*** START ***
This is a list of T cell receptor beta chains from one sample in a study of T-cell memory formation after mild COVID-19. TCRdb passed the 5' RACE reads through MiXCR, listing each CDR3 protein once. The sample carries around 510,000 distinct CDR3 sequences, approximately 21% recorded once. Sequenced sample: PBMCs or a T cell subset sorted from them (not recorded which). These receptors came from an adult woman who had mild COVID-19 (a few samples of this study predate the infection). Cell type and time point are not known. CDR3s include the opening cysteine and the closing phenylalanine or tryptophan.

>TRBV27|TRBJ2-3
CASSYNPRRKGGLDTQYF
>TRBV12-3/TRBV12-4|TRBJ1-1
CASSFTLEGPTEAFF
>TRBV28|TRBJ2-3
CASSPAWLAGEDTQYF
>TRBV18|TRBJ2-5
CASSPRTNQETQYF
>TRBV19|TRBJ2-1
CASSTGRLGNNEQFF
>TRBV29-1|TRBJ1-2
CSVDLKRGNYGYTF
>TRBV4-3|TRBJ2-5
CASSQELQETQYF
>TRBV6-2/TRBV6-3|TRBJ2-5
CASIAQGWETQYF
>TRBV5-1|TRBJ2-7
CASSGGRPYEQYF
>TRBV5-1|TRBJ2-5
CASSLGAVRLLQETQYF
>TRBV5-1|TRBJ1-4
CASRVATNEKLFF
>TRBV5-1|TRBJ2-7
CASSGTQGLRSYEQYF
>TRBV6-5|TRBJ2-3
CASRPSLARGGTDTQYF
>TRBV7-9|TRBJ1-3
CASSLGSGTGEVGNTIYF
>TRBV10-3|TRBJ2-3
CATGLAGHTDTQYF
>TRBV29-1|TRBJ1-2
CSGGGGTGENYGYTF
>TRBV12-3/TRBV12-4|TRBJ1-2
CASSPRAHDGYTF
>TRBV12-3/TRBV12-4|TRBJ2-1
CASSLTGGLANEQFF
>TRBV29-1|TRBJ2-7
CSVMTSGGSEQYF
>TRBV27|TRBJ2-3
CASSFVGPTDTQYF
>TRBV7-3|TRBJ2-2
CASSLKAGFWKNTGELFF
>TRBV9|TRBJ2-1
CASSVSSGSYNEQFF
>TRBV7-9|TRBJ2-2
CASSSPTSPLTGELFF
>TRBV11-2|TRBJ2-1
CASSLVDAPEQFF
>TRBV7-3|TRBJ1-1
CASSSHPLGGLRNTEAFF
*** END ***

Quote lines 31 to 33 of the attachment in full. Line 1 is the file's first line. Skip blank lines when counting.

CATGLAGHTDTQYF
>TRBV29-1|TRBJ1-2
CSGGGGTGENYGYTF